This review is based on an advance reading copy and so I am not commenting necessarily on the finished product, but I did note in this copy that although the book is in five parts, no chapters are marked and sometimes the reader finds him/herself suddenly in a different time period with no warning. This confused me at first, but I did get the hang of it. Perhaps in the finished book this won’t be a problem. If the reader is looking for a thriller or a book on fighting in a war, this is not necessarily the book for you. For imagery, imagination, and coping, for a story about people, then definitely I would recommend it. This novel is suitable for young adults and older.

Saturday, April 4, 2009

Running from the Devil by Jamie Freveletti

Jamie Freveletti has come up with a winner in her debut thriller. Taking place primarily in Colombia, there are far-reaching implications of involvement in Washington. Emma Caldridge, biochemist for a cosmetics firm, competitive speed runner and more, could give Xena (pop culture icon) a run for her money.

This book is action packed from Emma thrown clear of a hijacked jet passenger plane when it crashes, through a high-stakes race for her life through the jungles of Colombia. There are several survivors, all of them kidnapped and to be held for ransom by a maniacal terrorist, Rodriguez, a devil incarnate. But everyone from the drug cartels to special forces and a few with their own agendas, is searching for someone on that plane. Enemies are sometimes fighting each other and other times working together to find one person. The book delves into drugs, terrorism, arms smuggling, but also the medicinal properties and poisons found in the jungles of South America. Cat and mouse, three escapees on the run, give us the mystery of who is most important internationally that this whole scenario has been worked out. This is an enthralling book and I found it hard to put down long enough to sleep. A great debut! I thoroughly enjoyed it and recommend it.

Wednesday, April 1, 2009

The Journey Prize Stories #20, featuring The Best of Canada’s New Writers

The Journey Prize Stories has been presenting for 20 years “some of our most exciting up-and-coming new [Canadian] writers” (cover quote). This anthology is filled with varied stories. Though a bit depressing, and some seemed to end very suddenly, they are so descriptive, and such definitive characters, I enjoyed most of the stories. They are very well-written; some I may not have enjoyed as much were a matter of my personal preferences, and nothing to do with the quality or the stories themselves.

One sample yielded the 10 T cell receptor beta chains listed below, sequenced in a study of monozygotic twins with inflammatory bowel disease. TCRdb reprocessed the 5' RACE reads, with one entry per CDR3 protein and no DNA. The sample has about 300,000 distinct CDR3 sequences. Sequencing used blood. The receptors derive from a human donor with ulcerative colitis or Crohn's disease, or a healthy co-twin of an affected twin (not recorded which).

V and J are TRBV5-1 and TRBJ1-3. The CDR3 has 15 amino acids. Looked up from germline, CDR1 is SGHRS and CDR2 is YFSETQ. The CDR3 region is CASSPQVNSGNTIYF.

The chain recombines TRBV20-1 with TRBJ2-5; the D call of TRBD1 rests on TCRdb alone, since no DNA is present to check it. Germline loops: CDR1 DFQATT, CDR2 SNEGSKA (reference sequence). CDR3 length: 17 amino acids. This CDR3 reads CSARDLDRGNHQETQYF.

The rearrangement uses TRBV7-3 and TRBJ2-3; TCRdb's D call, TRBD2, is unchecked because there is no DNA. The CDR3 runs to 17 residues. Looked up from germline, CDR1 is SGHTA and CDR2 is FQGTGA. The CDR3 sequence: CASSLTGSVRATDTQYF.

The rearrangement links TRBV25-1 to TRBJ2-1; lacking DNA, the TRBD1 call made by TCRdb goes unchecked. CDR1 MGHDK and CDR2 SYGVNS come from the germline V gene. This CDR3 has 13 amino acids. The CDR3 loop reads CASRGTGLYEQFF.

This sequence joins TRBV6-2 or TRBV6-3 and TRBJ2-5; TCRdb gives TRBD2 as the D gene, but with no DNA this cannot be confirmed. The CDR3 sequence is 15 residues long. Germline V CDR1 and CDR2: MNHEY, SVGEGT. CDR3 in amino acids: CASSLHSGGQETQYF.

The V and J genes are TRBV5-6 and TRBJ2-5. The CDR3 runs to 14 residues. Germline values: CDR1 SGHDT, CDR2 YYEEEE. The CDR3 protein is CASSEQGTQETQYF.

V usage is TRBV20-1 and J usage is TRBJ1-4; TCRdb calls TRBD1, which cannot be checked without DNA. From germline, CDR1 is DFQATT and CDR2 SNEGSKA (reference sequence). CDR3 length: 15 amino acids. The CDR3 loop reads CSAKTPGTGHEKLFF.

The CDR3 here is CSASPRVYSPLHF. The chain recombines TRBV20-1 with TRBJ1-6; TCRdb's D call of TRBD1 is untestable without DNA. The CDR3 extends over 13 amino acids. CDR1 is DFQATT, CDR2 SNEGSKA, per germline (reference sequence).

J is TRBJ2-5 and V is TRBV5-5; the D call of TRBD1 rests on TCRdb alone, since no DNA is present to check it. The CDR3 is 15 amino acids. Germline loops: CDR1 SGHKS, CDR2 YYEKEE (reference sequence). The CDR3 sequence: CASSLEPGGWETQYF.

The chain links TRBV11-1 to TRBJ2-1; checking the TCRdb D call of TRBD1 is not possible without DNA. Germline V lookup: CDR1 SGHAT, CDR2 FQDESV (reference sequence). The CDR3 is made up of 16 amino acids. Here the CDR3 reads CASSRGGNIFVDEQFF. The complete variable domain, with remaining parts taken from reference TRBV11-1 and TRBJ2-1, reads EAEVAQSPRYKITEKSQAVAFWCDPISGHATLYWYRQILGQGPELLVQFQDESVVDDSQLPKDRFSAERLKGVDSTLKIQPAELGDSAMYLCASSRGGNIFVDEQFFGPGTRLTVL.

The first story, “Chaperone” by Clea Young, is a portion of an early draft of her novel. It is very current, honest and resounds with teen angst. Chaperoning a group of teens, four adults include an exhausted, well-wrapped-around-the finger father who is clearly out of his depth with his teen daughter. He hasn’t come to terms yet that she is older, at least in life experience, than he realizes.

“Breaking on the Wheel” by Oscar Martens brings to mind the“Dirty Thirties”, although the time appears to be current. The desperation of a man who makes all the wrong choices in life and can’t see why, nor what he is doing to his family, grabbed hold of this reader. The storyline is told in a very unique way, gets its point across in a few pages, and had me in tears for the plight of the young teen daughter who is quietly dealing with so much grief in her family. She is the only one who can see clearly what is happening and where it will all end.

“The Guiding Light” by Naomi K. Lewis. Wonderful characterizations involving two women, one a Canadian “self-help” author and lecturer, the other a first-time interviewer for the local paper in Arizona. I thought this story was entertaining and illuminating in the interplay of the two characters.

“Steaming for Godthab” by Dana Mills. An honest and compelling descriptive of how isolation of a group within a small space creates a complete set of rules of its own. A group of fishermen on a small boat in the North Atlantic for two months reach the breaking point. Quoting from the story “... like cabin fever times a thousand in a house that won’t sit still.”

“Whale Stories” by Theodora Armstrong. A young boy trying to deal with the loss of his exciting father, and living in a new location. He does what he thinks needs to be done to protect his family, and is unprepared for the outcome of his choices. Well-developed characters.

“Goodbye Porkpie Hat” by Mike Christie. This is the author’s first published work and I found it very entertaining despite the theme, cocaine. The author knows what he is talking about, he has worked in this despairing area and also in psychiatric care facilities, so much was spot on. The story amused me with its layout like a science project. I really liked this one, I would like to read a novel by Mike Christie if he chooses to expand his writing.

“The Gifted Class” by Scott Randall. This gifted Grade 2 class is just far too precocious for its tender age. They discuss such things as the benefits of Dexedrine versus the controversial Ritalin. The characters of Marla and Belman are endearing, the interaction of the teacher and the principal amusing. Overall I’m left with the feeling that these children will continue to mature to the level of their “gifts” be alright after all.

“Some Light Down” by S. Kennedy Sobol. A mystery conveyed completely in a short story. This is not a story of suspense, we know the “who” in the first sentence; this is the journey of the “what”. Working backwards after the death of her friend by a serial killer much of the story is of Cookie’s search for the truth. After the body of her friend is discovered she is determined to find out what happened. An interesting way of telling the story and a good read.